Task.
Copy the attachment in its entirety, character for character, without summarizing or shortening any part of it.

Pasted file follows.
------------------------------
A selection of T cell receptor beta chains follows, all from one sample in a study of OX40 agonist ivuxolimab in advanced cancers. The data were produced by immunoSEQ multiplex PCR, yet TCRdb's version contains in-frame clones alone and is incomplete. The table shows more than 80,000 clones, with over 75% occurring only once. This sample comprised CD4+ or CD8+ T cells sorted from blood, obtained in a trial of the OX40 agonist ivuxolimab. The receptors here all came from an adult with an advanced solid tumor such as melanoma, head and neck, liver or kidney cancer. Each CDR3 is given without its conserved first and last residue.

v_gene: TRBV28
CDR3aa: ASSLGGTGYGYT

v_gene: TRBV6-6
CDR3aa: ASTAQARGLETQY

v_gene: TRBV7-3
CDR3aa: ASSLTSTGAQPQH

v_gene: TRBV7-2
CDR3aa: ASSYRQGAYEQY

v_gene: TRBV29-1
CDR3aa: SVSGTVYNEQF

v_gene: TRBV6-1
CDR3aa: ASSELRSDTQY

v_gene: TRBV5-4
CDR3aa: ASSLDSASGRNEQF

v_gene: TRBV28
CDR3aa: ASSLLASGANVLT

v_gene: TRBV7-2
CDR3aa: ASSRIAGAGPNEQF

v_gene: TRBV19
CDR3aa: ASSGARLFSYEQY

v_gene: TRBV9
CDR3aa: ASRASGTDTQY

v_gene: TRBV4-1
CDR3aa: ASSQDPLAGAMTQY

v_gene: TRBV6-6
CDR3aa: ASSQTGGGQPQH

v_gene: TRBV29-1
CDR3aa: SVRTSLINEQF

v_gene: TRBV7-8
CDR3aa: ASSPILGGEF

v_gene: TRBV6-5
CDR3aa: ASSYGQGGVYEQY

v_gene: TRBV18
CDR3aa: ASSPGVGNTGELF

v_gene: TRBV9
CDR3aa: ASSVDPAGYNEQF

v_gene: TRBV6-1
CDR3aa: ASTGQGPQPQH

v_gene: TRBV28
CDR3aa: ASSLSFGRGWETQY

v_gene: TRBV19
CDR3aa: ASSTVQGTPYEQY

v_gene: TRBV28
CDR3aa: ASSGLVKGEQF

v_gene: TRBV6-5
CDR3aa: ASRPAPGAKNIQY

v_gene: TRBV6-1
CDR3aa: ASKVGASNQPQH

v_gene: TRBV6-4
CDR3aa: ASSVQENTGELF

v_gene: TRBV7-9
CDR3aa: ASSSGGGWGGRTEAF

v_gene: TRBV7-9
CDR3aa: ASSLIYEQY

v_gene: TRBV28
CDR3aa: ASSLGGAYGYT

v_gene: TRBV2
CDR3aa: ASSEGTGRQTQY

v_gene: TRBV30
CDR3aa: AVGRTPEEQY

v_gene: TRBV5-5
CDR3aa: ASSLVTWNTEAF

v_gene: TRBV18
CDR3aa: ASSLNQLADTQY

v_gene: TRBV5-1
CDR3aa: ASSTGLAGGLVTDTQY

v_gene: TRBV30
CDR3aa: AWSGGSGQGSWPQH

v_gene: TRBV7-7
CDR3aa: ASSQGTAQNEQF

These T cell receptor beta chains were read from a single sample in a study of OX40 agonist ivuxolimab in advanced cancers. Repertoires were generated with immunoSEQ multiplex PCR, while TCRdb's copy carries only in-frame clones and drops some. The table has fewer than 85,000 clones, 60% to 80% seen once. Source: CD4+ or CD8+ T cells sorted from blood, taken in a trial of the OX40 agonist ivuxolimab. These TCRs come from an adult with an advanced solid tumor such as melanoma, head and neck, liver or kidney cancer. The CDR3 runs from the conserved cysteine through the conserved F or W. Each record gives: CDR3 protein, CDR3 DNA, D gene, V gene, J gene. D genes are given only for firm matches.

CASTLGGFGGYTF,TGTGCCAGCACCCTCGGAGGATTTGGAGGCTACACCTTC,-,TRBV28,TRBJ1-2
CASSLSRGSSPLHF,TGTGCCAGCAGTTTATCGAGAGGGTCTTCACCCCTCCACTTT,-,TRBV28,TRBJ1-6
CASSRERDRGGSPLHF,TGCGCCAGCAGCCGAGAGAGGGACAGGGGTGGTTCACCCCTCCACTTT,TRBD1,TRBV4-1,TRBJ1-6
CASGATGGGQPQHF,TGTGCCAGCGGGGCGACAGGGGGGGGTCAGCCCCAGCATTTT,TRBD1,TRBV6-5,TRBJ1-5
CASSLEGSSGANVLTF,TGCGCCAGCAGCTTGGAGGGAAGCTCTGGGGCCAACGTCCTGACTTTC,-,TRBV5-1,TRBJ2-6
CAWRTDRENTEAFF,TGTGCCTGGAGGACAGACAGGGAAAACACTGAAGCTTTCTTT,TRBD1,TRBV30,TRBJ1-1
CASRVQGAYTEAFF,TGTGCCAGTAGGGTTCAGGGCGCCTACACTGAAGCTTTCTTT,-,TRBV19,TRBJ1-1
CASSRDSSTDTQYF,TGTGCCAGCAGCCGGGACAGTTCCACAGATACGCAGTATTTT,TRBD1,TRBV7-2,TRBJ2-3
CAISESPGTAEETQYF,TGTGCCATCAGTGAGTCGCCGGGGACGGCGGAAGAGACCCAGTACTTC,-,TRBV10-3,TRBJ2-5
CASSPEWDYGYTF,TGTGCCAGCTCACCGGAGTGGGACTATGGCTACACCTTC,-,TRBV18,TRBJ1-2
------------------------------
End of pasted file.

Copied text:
A selection of T cell receptor beta chains follows, all from one sample in a study of OX40 agonist ivuxolimab in advanced cancers. The data were produced by immunoSEQ multiplex PCR, yet TCRdb's version contains in-frame clones alone and is incomplete. The table shows more than 80,000 clones, with over 75% occurring only once. This sample comprised CD4+ or CD8+ T cells sorted from blood, obtained in a trial of the OX40 agonist ivuxolimab. The receptors here all came from an adult with an advanced solid tumor such as melanoma, head and neck, liver or kidney cancer. Each CDR3 is given without its conserved first and last residue.

v_gene: TRBV28
CDR3aa: ASSLGGTGYGYT

v_gene: TRBV6-6
CDR3aa: ASTAQARGLETQY

v_gene: TRBV7-3
CDR3aa: ASSLTSTGAQPQH

v_gene: TRBV7-2
CDR3aa: ASSYRQGAYEQY

v_gene: TRBV29-1
CDR3aa: SVSGTVYNEQF

v_gene: TRBV6-1
CDR3aa: ASSELRSDTQY

v_gene: TRBV5-4
CDR3aa: ASSLDSASGRNEQF

v_gene: TRBV28
CDR3aa: ASSLLASGANVLT

v_gene: TRBV7-2
CDR3aa: ASSRIAGAGPNEQF

v_gene: TRBV19
CDR3aa: ASSGARLFSYEQY

v_gene: TRBV9
CDR3aa: ASRASGTDTQY

v_gene: TRBV4-1
CDR3aa: ASSQDPLAGAMTQY

v_gene: TRBV6-6
CDR3aa: ASSQTGGGQPQH

v_gene: TRBV29-1
CDR3aa: SVRTSLINEQF

v_gene: TRBV7-8
CDR3aa: ASSPILGGEF

v_gene: TRBV6-5
CDR3aa: ASSYGQGGVYEQY

v_gene: TRBV18
CDR3aa: ASSPGVGNTGELF

v_gene: TRBV9
CDR3aa: ASSVDPAGYNEQF

v_gene: TRBV6-1
CDR3aa: ASTGQGPQPQH

v_gene: TRBV28
CDR3aa: ASSLSFGRGWETQY

v_gene: TRBV19
CDR3aa: ASSTVQGTPYEQY

v_gene: TRBV28
CDR3aa: ASSGLVKGEQF

v_gene: TRBV6-5
CDR3aa: ASRPAPGAKNIQY

v_gene: TRBV6-1
CDR3aa: ASKVGASNQPQH

v_gene: TRBV6-4
CDR3aa: ASSVQENTGELF

v_gene: TRBV7-9
CDR3aa: ASSSGGGWGGRTEAF

v_gene: TRBV7-9
CDR3aa: ASSLIYEQY

v_gene: TRBV28
CDR3aa: ASSLGGAYGYT

v_gene: TRBV2
CDR3aa: ASSEGTGRQTQY

v_gene: TRBV30
CDR3aa: AVGRTPEEQY

v_gene: TRBV5-5
CDR3aa: ASSLVTWNTEAF

v_gene: TRBV18
CDR3aa: ASSLNQLADTQY

v_gene: TRBV5-1
CDR3aa: ASSTGLAGGLVTDTQY

v_gene: TRBV30
CDR3aa: AWSGGSGQGSWPQH

v_gene: TRBV7-7
CDR3aa: ASSQGTAQNEQF

These T cell receptor beta chains were read from a single sample in a study of OX40 agonist ivuxolimab in advanced cancers. Repertoires were generated with immunoSEQ multiplex PCR, while TCRdb's copy carries only in-frame clones and drops some. The table has fewer than 85,000 clones, 60% to 80% seen once. Source: CD4+ or CD8+ T cells sorted from blood, taken in a trial of the OX40 agonist ivuxolimab. These TCRs come from an adult with an advanced solid tumor such as melanoma, head and neck, liver or kidney cancer. The CDR3 runs from the conserved cysteine through the conserved F or W. Each record gives: CDR3 protein, CDR3 DNA, D gene, V gene, J gene. D genes are given only for firm matches.

CASTLGGFGGYTF,TGTGCCAGCACCCTCGGAGGATTTGGAGGCTACACCTTC,-,TRBV28,TRBJ1-2
CASSLSRGSSPLHF,TGTGCCAGCAGTTTATCGAGAGGGTCTTCACCCCTCCACTTT,-,TRBV28,TRBJ1-6
CASSRERDRGGSPLHF,TGCGCCAGCAGCCGAGAGAGGGACAGGGGTGGTTCACCCCTCCACTTT,TRBD1,TRBV4-1,TRBJ1-6
CASGATGGGQPQHF,TGTGCCAGCGGGGCGACAGGGGGGGGTCAGCCCCAGCATTTT,TRBD1,TRBV6-5,TRBJ1-5
CASSLEGSSGANVLTF,TGCGCCAGCAGCTTGGAGGGAAGCTCTGGGGCCAACGTCCTGACTTTC,-,TRBV5-1,TRBJ2-6
CAWRTDRENTEAFF,TGTGCCTGGAGGACAGACAGGGAAAACACTGAAGCTTTCTTT,TRBD1,TRBV30,TRBJ1-1
CASRVQGAYTEAFF,TGTGCCAGTAGGGTTCAGGGCGCCTACACTGAAGCTTTCTTT,-,TRBV19,TRBJ1-1
CASSRDSSTDTQYF,TGTGCCAGCAGCCGGGACAGTTCCACAGATACGCAGTATTTT,TRBD1,TRBV7-2,TRBJ2-3
CAISESPGTAEETQYF,TGTGCCATCAGTGAGTCGCCGGGGACGGCGGAAGAGACCCAGTACTTC,-,TRBV10-3,TRBJ2-5
CASSPEWDYGYTF,TGTGCCAGCTCACCGGAGTGGGACTATGGCTACACCTTC,-,TRBV18,TRBJ1-2